I merely made a distinction between initialisms and acronyms, which do inherently have different pronunciation rules. Your new acronym examples, PIN and SCUBA, are indeed inconsistent to the initial letter sound of each component word. However, you will also commonly see such words enter usage as its own word separate from the acronym (scuba, laser, and radar all have entries in the dictionary separate from the original acronyms). Some consider GIF to enter this field as well.


The A's in NASA are both pronounced unlike the A in the extended words.

The I in PIN is for identity, yet is said as the 'i' in GIF... oops.

The U and A in SCUBA are said unlike their words.

These are vowels, Pro will try to grasp at and goalpost-move. 
While I do not contend that these are inconsistent, it is notable that most inconsistencies are vowels.

Well, here comes the entirely conceded gift point where gift vs GIF with hard G is a much greater struggle to take in the ear and placement in a sentence, causing it to be semantically too not just audibly and lexically.
I addressed the point of "gift" vs. "GIF". Don't ignore my arguments.

GIPHY embracing THE HARD g is irrelevant, and Pro didnt even bring it up. 'Giphy' was blatantly based on the word jiffy, as in  ring gifs to you in a jiffy... so what are they fronting for?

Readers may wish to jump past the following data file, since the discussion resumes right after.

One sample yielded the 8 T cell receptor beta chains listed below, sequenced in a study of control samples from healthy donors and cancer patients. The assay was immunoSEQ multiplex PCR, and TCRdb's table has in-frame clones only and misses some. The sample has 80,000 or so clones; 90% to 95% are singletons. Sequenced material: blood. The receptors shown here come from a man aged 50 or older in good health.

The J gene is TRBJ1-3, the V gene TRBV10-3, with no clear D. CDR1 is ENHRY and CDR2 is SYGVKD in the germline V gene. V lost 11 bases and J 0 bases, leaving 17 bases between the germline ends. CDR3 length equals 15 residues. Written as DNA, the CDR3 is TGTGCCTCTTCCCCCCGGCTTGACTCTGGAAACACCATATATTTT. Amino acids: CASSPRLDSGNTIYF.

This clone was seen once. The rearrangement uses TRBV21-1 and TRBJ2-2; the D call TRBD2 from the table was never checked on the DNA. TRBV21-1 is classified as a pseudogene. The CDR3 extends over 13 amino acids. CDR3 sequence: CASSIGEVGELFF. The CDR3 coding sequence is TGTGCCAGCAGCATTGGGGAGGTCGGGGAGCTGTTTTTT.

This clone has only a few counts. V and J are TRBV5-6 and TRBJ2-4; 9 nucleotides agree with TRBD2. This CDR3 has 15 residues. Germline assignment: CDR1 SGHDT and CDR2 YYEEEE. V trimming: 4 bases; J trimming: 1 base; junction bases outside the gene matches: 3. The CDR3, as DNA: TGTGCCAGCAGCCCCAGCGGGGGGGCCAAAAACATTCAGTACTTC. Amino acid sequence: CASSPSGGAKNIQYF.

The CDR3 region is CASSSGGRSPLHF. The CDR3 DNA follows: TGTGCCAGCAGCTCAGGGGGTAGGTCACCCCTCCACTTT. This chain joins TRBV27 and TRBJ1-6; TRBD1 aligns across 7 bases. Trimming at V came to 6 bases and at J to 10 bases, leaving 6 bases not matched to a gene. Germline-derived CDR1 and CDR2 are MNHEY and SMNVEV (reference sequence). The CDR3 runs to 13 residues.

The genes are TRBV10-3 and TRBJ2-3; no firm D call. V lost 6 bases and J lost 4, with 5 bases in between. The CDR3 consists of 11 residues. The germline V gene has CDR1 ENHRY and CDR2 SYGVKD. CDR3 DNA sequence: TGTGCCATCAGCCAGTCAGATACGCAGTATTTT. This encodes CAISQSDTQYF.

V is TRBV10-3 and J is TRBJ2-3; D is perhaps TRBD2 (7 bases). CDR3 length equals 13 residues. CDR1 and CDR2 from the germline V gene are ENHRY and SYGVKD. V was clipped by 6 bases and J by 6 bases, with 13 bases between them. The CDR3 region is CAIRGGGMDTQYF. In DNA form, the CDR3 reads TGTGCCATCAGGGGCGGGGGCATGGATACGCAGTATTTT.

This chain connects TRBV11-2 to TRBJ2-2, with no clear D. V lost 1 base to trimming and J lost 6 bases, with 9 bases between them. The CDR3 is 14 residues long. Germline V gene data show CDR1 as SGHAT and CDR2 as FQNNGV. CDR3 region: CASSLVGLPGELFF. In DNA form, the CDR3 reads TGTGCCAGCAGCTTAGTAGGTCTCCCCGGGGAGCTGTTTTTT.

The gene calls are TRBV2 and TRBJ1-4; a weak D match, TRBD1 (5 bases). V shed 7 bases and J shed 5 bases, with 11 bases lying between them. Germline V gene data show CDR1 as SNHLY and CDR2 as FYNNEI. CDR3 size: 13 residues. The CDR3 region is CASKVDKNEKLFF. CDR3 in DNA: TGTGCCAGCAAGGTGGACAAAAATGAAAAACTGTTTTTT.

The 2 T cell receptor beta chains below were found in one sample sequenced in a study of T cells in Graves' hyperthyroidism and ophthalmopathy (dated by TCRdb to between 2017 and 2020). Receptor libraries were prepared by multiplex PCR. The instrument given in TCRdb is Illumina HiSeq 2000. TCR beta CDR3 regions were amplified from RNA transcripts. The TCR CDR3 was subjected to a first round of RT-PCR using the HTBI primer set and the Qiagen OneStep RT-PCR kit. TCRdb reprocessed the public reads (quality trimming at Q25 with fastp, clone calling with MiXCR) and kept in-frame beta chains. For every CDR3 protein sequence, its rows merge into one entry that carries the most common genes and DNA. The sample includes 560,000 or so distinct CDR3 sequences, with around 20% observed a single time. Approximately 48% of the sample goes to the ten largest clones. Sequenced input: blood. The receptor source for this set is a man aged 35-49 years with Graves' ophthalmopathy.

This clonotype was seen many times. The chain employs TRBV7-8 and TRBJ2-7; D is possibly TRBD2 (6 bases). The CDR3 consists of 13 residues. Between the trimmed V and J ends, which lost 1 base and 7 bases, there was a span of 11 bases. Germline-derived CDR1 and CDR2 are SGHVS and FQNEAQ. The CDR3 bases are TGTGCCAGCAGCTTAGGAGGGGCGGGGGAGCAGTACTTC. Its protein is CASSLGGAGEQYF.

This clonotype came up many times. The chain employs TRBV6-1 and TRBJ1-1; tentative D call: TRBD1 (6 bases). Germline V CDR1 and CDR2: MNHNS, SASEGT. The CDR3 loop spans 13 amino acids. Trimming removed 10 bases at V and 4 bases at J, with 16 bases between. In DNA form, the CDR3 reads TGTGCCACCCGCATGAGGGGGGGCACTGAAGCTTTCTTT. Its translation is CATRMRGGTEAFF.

It's a company name, they can pronounce it either way. And it's clearly not irrelevant, it's a reflection of the popularity of the hard g for GIF.
Giphy' was blatantly based on the word jiffy
Has a company founder announced this? If not, you are only postulating.

In Round 1 I already showed Time magazine (highly refgrded not some simple simon typeagazine) and CNN officially reporting that the creator i tended it to be said Jif.

Pro says 'so what'. I tell you so what.
I never disagreed that the creator intended the soft g. You have yet to show an argument that states why this one man's preference outweighs the clear popularity of the hard g.


The Nail in the Coffin

I agree Pro, let us reduce confusion. The offficial way it was always intended to be said so as to differentiate itfrom a gift when it is a GIF was... soft g Jif.
Now the hypocrisy is revealed. In R1 you stated
they are both equally valid and will be pushing both at once.
Con is unable to maintain a consistent stance on whether the usage of only the soft j or if both are acceptable. His original stance, that both are acceptable, would clearly be more confusing than if only one pronunciation was used. He has changed stances to try and make his position more sensible.
Con
In this debate, Pro has had all three Round 1 points completely turned against him.

Then, Pro decides that the more popular one is automatically the one we should use even though the popular one was the unjustified deviation and Jif was the original pronunciation that the creator and many official sources encouraged and used.

Pro said Jif peanut butter vs Jif justifies using hard 'g'Gif but I pointed out that the word 'gift' has far mire overlap and grounds for co fusion there considering how it is used in a sentence and how commonplace a word it is.

I feel Pro has tried to goalpost move the BoP of the debate to be that the one more use is via truism the one we should use. That is wrong and abusive, please vote accordingly.